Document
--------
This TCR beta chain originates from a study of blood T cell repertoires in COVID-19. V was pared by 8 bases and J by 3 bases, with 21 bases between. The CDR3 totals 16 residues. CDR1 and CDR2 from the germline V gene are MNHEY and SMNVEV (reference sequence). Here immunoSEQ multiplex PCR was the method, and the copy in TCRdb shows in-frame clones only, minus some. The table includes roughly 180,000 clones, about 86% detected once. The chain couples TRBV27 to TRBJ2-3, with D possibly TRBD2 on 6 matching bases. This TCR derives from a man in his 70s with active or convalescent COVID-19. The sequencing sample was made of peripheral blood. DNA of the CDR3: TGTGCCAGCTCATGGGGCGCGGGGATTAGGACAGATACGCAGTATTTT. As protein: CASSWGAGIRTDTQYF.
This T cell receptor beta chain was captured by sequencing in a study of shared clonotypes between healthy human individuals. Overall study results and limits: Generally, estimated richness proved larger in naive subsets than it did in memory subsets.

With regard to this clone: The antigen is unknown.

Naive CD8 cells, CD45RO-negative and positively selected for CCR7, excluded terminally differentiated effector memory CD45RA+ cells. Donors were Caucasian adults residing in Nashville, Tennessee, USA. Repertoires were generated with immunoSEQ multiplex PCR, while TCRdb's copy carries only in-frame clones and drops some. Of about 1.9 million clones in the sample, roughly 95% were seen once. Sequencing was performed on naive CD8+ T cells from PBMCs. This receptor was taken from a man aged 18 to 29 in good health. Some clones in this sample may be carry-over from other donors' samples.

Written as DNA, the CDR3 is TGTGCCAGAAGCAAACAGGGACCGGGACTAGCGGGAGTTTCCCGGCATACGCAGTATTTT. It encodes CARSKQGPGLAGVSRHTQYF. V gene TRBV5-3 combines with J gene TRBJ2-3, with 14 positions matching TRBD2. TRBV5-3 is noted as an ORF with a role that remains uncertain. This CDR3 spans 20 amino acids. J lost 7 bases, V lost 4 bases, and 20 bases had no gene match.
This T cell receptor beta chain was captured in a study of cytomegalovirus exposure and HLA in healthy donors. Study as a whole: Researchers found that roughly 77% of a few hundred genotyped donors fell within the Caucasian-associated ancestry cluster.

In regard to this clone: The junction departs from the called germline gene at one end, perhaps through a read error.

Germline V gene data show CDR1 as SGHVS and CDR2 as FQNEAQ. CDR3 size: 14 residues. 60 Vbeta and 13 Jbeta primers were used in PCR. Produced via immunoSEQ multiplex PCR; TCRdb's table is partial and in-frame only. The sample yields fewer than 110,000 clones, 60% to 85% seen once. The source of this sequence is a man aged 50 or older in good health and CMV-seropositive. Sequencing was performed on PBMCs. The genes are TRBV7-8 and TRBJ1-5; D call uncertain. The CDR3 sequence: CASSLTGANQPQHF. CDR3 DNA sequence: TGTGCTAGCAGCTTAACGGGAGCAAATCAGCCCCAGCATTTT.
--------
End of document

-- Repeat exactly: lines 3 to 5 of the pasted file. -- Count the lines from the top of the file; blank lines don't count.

With regard to this clone: The antigen is unknown.

Naive CD8 cells, CD45RO-negative and positively selected for CCR7, excluded terminally differentiated effector memory CD45RA+ cells. Donors were Caucasian adults residing in Nashville, Tennessee, USA. Repertoires were generated with immunoSEQ multiplex PCR, while TCRdb's copy carries only in-frame clones and drops some. Of about 1.9 million clones in the sample, roughly 95% were seen once. Sequencing was performed on naive CD8+ T cells from PBMCs. This receptor was taken from a man aged 18 to 29 in good health. Some clones in this sample may be carry-over from other donors' samples.

Written as DNA, the CDR3 is TGTGCCAGAAGCAAACAGGGACCGGGACTAGCGGGAGTTTCCCGGCATACGCAGTATTTT. It encodes CARSKQGPGLAGVSRHTQYF. V gene TRBV5-3 combines with J gene TRBJ2-3, with 14 positions matching TRBD2. TRBV5-3 is noted as an ORF with a role that remains uncertain. This CDR3 spans 20 amino acids. J lost 7 bases, V lost 4 bases, and 20 bases had no gene match.